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Content curation business

How content curation works and how you can make money from it.

Anna Grigoryan
Anna Grigoryan
4 min read
Content curation business

Table of Contents

Let's say you are a good old project manager and you are assigned to a project out of knowledge scope. You kind of know what the industry is, but also you don't know how the business works. For me, for example, it's the publishing of physical books.

Now, what would be your approach to finding out more, so you'll be comfortable leading this project? And let's say this is the project of your life so you want to nail it.

There are a couple of ways you can help yourself to understand an industry:

  • find a few good books on it and read them
  • find mentors, instructors, and people to talk to
  • find youtube channels or online courses

... OR

Find all of that in one place categorized and organized specially for you. One can say curated 👀


In this article I'll talk about content curation: how, why, and (potentially) how much.

How to curate content

There's no scientific way of curating content, I'd argue that the best curations are happening when creators are genuinely interested in the subject.

However, as a person who had and already closed a curation project, I think there are some patterns here.

1) To be useful your curation needs to be centered around something very specific. If we take my example of book publishing, a good curation around that topic would be something around publishing a non-fiction book.

2) The curation should cover the whole process - starting, growing, and finishing.

3) The curation should be diverse. Take note of fans, superfans, the respectful haters, other curators. Curating content can be an opportunity to show the whole picture behind a niche.


How to organize the curated content

Hello, it's me your organization fairy. What I can do all day and every day? That's right kids organize stuff. Structure in the case of curated content is very important.

Good structure is the only thing that divides your curation from the vastness of the internet.

I think it's hard to come up with a strategy for the organization in general because each industry has it's differences. One general piece of advice that can be useful is:

try to understand the processes of that industry and key stakeholders.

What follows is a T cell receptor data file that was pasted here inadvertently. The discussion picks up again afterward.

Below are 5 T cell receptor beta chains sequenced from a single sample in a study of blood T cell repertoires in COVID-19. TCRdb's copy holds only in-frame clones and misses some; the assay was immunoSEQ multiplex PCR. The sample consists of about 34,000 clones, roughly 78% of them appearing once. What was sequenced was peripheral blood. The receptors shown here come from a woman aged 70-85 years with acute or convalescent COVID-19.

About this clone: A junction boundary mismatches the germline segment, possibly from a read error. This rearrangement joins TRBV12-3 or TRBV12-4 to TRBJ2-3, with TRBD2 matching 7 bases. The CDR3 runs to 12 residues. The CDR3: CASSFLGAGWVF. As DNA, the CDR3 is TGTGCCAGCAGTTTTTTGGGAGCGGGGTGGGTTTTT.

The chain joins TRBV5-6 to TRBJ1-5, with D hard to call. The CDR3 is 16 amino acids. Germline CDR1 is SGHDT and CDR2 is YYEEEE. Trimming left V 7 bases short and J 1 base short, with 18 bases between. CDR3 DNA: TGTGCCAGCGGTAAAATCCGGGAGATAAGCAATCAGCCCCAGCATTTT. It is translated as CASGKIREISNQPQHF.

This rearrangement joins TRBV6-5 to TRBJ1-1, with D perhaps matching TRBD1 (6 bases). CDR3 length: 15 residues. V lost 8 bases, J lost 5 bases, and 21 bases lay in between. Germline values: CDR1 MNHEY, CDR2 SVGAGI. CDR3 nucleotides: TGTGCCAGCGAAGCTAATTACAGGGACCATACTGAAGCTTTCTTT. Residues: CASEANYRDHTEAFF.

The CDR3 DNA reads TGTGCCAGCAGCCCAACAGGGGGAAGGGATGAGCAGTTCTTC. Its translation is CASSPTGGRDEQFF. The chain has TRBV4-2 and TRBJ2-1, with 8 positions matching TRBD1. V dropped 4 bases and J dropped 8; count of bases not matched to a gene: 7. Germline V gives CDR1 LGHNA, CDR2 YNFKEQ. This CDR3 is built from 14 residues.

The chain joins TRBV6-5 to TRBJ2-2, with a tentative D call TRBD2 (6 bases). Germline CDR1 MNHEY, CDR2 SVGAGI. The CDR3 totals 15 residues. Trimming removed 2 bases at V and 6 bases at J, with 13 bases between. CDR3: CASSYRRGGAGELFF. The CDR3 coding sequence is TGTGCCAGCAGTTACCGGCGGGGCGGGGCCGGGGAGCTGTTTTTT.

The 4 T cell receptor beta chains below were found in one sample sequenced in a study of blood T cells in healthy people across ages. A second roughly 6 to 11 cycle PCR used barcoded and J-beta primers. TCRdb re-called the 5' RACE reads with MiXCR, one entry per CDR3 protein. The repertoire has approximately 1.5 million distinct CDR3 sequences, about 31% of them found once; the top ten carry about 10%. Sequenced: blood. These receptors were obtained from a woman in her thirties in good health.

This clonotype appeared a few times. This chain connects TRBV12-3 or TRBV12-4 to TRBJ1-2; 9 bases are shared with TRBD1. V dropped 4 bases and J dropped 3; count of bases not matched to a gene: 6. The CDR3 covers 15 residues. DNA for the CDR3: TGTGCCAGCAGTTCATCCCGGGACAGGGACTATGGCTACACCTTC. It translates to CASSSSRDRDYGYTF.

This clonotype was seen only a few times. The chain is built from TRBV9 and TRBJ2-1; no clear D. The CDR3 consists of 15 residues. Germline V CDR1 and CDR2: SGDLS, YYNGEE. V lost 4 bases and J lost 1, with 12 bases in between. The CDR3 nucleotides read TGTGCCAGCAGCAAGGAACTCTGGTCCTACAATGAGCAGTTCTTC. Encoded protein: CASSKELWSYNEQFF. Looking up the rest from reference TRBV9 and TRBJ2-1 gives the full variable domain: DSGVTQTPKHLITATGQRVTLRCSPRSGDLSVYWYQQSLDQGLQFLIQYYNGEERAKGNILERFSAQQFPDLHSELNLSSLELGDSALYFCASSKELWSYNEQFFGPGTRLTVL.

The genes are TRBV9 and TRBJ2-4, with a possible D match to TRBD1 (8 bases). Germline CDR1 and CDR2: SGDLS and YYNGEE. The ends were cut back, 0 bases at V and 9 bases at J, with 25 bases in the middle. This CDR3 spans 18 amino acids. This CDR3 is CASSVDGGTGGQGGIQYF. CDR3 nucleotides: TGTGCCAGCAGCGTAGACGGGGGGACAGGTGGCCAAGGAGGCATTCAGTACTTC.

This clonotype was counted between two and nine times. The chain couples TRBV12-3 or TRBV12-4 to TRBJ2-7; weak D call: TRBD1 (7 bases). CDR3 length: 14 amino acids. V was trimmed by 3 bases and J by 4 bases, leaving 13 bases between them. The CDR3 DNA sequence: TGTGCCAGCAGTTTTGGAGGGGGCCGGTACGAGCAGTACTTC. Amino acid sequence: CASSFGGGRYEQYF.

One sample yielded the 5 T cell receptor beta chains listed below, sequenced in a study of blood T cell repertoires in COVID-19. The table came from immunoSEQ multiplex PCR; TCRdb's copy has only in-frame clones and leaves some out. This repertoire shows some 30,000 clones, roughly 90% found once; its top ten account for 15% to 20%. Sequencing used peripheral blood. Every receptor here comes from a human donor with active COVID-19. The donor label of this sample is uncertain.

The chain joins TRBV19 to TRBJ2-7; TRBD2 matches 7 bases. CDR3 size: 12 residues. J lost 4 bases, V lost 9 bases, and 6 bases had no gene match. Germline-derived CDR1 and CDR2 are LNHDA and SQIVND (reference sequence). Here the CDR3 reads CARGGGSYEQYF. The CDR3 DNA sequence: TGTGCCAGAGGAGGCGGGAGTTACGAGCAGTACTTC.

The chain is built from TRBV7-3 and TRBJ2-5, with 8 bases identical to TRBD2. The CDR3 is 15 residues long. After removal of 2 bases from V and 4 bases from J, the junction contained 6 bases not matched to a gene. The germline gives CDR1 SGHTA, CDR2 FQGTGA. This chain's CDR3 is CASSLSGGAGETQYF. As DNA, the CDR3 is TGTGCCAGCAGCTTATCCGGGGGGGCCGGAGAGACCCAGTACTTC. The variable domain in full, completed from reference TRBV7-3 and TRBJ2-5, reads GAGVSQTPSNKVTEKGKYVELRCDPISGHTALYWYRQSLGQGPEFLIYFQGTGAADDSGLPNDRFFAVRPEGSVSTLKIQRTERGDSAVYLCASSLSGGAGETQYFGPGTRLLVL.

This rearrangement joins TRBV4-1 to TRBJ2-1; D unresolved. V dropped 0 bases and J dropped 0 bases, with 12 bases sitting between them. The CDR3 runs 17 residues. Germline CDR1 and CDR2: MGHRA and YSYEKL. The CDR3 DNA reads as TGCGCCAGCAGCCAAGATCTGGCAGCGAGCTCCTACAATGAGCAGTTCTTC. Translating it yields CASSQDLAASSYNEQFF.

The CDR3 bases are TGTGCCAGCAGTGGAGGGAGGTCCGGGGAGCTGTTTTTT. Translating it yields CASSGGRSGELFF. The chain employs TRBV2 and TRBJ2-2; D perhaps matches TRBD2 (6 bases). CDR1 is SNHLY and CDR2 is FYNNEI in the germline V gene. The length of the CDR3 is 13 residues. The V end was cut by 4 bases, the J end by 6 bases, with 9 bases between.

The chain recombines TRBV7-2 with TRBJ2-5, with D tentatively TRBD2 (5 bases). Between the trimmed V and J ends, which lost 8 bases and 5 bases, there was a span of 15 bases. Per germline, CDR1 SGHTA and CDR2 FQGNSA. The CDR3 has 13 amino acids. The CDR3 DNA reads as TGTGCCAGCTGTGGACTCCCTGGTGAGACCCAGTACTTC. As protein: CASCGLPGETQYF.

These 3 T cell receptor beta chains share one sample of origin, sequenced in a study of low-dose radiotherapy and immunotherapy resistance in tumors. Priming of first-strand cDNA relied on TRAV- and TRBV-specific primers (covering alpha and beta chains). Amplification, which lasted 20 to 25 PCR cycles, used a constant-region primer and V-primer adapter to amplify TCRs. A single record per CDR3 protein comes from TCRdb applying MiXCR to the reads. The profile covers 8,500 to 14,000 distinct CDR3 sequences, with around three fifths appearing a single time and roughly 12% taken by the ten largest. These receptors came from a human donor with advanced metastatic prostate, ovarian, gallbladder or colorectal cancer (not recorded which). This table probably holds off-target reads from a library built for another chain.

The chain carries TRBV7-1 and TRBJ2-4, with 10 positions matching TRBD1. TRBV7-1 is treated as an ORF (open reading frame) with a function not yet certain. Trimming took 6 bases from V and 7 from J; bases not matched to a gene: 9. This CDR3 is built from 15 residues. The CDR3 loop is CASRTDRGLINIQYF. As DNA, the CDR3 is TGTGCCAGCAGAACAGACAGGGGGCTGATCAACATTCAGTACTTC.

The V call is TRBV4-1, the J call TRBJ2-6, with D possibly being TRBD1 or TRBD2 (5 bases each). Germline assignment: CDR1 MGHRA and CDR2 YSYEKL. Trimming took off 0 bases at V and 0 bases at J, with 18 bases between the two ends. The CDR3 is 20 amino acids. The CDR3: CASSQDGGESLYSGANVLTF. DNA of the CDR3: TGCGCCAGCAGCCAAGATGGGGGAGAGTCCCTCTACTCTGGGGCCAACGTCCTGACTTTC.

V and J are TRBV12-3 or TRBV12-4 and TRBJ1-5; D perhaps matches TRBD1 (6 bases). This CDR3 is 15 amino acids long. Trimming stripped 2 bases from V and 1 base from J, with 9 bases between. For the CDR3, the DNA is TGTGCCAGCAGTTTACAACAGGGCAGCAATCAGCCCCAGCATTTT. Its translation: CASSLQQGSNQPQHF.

This helps to organize the curated content by the processes and points of view.

In the case of publishing a non-fiction book the curated collection can look like this:

  • How to start writing?
  • How to write consistently?
  • How to find topics for your book?
  • How to organize the book?
  • How to find an agent?
  • How publishing companies make money?
  • How to self-publish?
  • What is Amazon KDP?

Tools for content curation

If you want to take the noble role of a curator, I think here are some tools that might help you in the process.


Image caption

Featured in the picture:

  • Airtable - for a database like architecture, also interconnectedness with other tools and automation
  • Notion - for a more fluid database and blog feel.
  • Google Sheets - if you don't want to mess with any new tool
  • Obsidian - open-source secure alternative to Notion. With a $4/month plugin, you can also directly publish the content on a website. What I like about it also the graph representation of the notes.
  • Roam research - a mix between Obsidian and Notion, perfect for people who write essays and long-form content.
  • Rows - up and coming alternative to Airtable, with a big variety of built-in integrations.
  • PayTable - a tool that helps you sell access to Airtable databases.

How to monetize the curated content

As with anything on the internet, curated content can be successfully monetized.


Image caption

The business model of monetization is the one you can compare to the library or educational center. Things are free until they are not.

Some potential ways you can monetize your curation:

1) selling access to a database - you have a demo version on the website but to get access to it customers have to pay one flat fee.

2) selling access to a more detailed database - you have a free version available with limited information, and customers have to pay a flat fee to get the full version.

3) selling access to an updated database - you have some (old) version free and accessible, but to get the constantly updated version you have to pay a subscription fee.

4) original content (newsletter or podcast) based on curated content - you use the curated content at top of the funnel to attract customers and sell subscriptions to your existing original content.

5) sponsorships - sell ad spots for the relevant industry tools or companies.

How to market curated content

The problem that curated content is solving is almost always productivity.

The pitch is:

Don't lose time googling stuff, I have everything you need right here.

Your positioning should clearly state:

  • what processes are streamlining,
  • which niche you are covering,
  • what experts you are curating.

Examples of curated products:

Also, make sure to mention how often is the database updated. As usually curation projects are starting at top of the funnel for the next step of selling a product in that niche. Usually, some projects are abandoned and it's fair to set the expectation straight for the customers.

Do you have a curated database? Do you want to start one? Let me know below in the comments and let's chat about it.

For Creators

Anna Grigoryan

Writer, engineer and recovering over-achiever. I bring context into creator economy with Community Weekly newsletter, and help people discover best podcasts out there with Kradl.